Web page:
Build a Language Recognition app

10 minute read

In this project, we will build a language recognition app using Markov Chains and likelihood decoding algorithm. If you have not seen my previous articles on this topic, I invite you to check them :)

Language Recognition

We aim to build a small web app able to recognize the language of an input text. We will :

  • Build a transition probabilities matrix from Wikipedia’s articles
  • Find the most “likely” language by multiplying the transition probabilities for a given sequence
  • Identify the highest result to return the language

Build the transition probability matrix

Start by importing the following packages :

import numpy as np
import matplotlib.pyplot as plt

# Parsing
import requests
from bs4 import BeautifulSoup
import re

Then, we’ll pick one of the longest articles from Wikipedia: South African Labor Law, and learn transition probabilities from it. Transition probabilities are simply the probabilities, from a given letter (say s) to move to another letter (say o).

url = 'https://en.wikipedia.org/wiki/South_African_labour_law'
res = requests.get(url)
html_page = res.content

We can then parse the content :

soup = BeautifulSoup(html_page, 'html.parser')
text = soup.find_all(text=True)

We will use the following code to clean the content as much as possible :

output = ''

blacklist = [
    '[document]',
    'noscript',
    'header',
    'html',
    'meta',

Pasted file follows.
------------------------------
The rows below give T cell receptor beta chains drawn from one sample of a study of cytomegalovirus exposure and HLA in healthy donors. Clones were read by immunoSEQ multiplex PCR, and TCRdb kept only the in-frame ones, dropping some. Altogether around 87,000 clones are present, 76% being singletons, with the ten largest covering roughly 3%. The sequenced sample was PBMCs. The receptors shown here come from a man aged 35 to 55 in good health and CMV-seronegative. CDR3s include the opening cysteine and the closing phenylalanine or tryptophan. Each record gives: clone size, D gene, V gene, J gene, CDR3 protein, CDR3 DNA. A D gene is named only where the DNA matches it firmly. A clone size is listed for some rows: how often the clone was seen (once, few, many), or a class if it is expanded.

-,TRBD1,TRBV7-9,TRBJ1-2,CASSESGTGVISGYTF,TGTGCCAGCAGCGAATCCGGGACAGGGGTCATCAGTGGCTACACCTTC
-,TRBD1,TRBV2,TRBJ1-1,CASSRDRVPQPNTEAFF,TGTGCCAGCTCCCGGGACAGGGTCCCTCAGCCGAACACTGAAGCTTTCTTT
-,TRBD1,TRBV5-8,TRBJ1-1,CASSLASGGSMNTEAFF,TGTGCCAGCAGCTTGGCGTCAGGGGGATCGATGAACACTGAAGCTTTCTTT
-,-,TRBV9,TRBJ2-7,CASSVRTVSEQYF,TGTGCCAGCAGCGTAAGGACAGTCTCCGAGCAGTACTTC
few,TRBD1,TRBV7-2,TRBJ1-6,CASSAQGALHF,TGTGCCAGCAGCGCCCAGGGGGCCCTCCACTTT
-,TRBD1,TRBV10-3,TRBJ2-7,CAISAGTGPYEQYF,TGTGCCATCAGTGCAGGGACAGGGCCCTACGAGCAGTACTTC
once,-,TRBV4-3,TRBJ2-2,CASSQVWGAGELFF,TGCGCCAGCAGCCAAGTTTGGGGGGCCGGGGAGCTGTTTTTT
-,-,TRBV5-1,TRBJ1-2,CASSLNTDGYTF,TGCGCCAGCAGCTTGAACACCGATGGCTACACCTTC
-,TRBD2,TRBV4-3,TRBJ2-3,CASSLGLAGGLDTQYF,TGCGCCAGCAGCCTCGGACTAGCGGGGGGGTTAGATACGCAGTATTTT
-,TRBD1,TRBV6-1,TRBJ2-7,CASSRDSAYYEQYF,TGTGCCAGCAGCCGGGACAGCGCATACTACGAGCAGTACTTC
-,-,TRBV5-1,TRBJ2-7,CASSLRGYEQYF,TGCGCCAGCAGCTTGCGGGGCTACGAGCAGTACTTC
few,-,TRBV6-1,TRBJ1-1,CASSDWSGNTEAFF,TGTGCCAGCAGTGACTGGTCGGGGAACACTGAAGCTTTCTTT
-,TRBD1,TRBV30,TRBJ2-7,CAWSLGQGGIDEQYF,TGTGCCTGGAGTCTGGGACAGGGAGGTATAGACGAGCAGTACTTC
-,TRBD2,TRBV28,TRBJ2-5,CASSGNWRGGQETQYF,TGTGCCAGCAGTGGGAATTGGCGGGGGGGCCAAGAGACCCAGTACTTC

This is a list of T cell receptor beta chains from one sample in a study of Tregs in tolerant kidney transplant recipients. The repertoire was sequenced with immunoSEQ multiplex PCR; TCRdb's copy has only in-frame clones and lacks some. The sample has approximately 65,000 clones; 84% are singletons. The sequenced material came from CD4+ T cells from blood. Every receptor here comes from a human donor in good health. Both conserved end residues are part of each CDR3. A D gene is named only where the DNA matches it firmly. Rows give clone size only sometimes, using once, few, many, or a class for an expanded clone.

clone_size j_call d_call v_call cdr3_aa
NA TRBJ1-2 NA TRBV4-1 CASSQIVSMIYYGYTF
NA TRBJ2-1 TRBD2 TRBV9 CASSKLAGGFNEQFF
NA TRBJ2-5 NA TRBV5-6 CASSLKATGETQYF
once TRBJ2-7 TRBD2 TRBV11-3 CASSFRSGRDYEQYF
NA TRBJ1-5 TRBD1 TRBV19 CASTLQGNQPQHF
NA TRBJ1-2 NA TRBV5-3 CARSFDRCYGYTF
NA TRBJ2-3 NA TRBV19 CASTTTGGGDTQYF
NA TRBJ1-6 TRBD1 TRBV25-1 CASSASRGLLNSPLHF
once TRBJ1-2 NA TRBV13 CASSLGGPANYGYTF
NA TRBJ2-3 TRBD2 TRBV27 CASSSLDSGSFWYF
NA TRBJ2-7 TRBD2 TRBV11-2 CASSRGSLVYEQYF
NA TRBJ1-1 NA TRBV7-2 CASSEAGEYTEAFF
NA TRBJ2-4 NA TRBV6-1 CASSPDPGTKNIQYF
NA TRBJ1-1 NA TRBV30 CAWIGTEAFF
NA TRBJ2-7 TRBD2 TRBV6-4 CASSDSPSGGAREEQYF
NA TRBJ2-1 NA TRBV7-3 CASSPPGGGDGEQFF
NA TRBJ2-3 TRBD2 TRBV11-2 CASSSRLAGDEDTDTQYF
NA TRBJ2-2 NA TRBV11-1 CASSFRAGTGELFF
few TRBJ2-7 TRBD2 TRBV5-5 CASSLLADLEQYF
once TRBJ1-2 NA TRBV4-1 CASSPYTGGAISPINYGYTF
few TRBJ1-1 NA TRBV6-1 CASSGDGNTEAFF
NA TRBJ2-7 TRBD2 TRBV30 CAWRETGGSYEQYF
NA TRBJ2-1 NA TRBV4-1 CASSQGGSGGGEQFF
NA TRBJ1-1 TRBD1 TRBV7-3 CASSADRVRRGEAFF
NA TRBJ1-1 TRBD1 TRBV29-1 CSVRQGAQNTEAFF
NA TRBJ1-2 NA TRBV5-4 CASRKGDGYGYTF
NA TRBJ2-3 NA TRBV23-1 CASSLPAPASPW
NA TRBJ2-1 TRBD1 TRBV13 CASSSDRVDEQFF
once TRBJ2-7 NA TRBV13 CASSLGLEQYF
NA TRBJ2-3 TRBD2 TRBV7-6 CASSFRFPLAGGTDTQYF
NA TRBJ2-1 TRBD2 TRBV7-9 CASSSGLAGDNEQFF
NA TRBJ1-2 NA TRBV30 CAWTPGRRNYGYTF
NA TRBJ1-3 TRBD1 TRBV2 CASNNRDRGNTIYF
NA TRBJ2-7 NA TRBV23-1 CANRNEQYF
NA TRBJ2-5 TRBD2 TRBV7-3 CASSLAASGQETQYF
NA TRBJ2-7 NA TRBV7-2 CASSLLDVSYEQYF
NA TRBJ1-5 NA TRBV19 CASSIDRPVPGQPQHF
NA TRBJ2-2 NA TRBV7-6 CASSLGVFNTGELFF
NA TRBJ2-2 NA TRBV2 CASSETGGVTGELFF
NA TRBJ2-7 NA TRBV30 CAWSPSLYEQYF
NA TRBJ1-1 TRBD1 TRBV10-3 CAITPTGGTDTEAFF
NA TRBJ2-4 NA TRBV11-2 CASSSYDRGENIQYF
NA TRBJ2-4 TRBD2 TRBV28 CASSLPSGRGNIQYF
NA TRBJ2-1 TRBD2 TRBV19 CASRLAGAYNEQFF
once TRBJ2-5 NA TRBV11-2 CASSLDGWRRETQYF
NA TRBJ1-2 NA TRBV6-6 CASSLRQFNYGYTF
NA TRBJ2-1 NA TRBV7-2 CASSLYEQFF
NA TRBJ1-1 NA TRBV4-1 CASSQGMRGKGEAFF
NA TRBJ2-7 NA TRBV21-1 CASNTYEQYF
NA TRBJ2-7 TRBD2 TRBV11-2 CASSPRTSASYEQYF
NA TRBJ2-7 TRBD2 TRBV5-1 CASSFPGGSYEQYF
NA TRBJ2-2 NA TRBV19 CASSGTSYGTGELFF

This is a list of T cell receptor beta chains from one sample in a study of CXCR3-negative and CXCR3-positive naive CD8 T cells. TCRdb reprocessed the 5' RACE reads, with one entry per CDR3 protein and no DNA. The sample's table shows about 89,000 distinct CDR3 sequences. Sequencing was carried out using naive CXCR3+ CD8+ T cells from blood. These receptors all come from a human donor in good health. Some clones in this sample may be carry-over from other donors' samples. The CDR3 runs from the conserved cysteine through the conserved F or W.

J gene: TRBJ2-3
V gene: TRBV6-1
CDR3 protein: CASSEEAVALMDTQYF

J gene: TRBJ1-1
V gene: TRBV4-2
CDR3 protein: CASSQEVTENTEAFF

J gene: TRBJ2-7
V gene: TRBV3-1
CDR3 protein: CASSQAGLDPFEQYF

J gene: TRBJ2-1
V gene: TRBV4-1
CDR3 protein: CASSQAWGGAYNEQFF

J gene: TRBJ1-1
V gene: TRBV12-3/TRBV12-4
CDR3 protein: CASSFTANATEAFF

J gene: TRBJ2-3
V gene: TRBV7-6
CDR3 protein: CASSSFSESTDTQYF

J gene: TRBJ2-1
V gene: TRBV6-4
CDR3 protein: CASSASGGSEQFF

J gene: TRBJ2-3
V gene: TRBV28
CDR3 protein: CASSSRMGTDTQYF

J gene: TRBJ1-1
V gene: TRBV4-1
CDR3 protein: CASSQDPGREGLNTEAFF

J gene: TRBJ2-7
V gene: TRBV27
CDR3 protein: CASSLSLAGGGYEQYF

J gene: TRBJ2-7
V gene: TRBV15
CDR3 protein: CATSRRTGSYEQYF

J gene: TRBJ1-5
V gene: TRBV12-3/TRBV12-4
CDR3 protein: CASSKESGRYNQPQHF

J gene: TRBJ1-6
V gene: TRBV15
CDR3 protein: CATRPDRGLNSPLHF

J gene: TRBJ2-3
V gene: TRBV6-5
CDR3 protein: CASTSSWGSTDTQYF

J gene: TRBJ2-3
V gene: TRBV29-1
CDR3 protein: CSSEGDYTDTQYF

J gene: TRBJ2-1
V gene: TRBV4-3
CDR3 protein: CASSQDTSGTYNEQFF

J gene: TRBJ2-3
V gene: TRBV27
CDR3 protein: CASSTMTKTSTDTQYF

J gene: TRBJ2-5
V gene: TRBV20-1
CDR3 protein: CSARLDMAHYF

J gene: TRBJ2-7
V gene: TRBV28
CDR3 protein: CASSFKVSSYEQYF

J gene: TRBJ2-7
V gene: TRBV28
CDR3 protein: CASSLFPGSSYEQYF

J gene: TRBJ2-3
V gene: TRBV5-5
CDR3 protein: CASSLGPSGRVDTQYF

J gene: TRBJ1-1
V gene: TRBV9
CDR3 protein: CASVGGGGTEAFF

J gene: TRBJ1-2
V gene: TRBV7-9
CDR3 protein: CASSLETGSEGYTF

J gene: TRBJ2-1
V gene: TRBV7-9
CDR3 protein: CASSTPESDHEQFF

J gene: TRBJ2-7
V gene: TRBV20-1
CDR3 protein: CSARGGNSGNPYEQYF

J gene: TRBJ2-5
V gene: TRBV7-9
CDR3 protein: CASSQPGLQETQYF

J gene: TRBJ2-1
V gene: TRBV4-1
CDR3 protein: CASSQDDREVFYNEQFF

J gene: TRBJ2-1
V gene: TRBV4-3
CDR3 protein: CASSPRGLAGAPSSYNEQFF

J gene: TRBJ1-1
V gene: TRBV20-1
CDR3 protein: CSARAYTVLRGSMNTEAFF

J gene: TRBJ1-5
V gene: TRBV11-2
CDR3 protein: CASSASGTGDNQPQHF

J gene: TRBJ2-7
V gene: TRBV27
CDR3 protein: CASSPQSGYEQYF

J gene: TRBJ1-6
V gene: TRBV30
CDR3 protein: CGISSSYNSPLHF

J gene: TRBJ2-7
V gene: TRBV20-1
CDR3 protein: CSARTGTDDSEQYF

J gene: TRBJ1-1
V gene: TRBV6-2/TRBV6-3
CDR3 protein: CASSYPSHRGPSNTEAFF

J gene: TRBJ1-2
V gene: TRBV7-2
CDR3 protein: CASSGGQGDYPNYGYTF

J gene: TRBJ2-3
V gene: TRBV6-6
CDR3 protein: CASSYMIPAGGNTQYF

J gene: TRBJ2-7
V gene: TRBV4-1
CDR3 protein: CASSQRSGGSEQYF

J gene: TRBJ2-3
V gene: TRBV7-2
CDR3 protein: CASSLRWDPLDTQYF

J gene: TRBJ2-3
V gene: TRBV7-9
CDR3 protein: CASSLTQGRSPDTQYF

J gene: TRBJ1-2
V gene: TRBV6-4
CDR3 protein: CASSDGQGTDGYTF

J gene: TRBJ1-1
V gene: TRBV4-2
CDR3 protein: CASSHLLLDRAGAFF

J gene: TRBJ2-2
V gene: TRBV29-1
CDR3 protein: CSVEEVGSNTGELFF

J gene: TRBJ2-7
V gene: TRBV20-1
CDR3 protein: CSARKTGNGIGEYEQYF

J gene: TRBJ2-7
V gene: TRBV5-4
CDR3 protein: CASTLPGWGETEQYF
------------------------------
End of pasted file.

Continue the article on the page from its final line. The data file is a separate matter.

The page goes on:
'head', 
    'input',
    'script',
    '\n'
]

for t in text:
    if t.parent.name not in blacklist:
        output += '{} '.format(t)

The raw text contains many HTML tags, and elements specific to Wikipedia. We need to clean the text a bit :

def preprocess_text(text) :

    text = text.replace('\n', '').replace('[ edit ]', '').replace("\'", "'")
    text = ''.join(c.lower() for c in text if not c.isdigit())
    text = re.sub('[^A-Za-z]+', ' ', text)

    return text

And apply the function to the clean text :

text = preprocess_text(output)

Then, define two dictionnaries we’ll need later on :

dic={1 : ' ', 
    2 : 'a', 
    3 : 'b', 
    4: 'c', 
    5 : 'd', 
    6 : 'e', 
    7: 'f', 
    8 : 'g', 
    9 : 'h', 
    10: 'i', 
    11: 'j', 
    12 : 'k', 
    13 : 'l', 
    14: 'm', 
    15 : 'n', 
    16 : 'o', 
    17: 'p', 
    18 : 'q', 
    19 : 'r' , 
    20: 's', 
    21 : 't', 
    22 : 'u', 
    23: 'v', 
    24 : 'w', 
    25 : 'x' , 
    26: 'y', 
    27 : 'z'
}

dic_2 = {' ' : 0, 
    'a' : 1, 
    'b' : 2, 
    'c' : 3, 
    'd' : 4, 
    'e' : 5, 
    'f' : 6, 
    'g' : 7, 
    'h' : 8, 
    'i' : 9, 
    'j' : 10, 
    'k' : 11, 
    'l' : 12, 
    'm' : 13, 
    'n' : 14, 
    'o' : 15, 
    'p' : 16, 
    'q' : 17, 
    'r' : 18, 
    's' : 19, 
    't' : 20, 
    'u' : 21, 
    'v' : 22, 
    'w' : 23, 
    'x' : 24, 
    'y' : 25, 
    'z' : 26
}

Alright, we now need to go through the whole text, and compute the number of time we went from one letter to another. I have kept the implementation really simple for explainability purposes. There are several ways to improve this part :

a = np.zeros(27)
b = np.zeros(27)
c = np.zeros(27)
d = np.zeros(27)
e = np.zeros(27)
f = np.zeros(27)
g = np.zeros(27)
h = np.zeros(27)
i = np.zeros(27)
j = np.zeros(27)
k = np.zeros(27)
l = np.zeros(27)
m = np.zeros(27)
n = np.zeros(27)
o = np.zeros(27)
p = np.zeros(27)
q = np.zeros(27)
r = np.zeros(27)
s = np.zeros(27)
t = np.zeros(27)
u = np.zeros(27)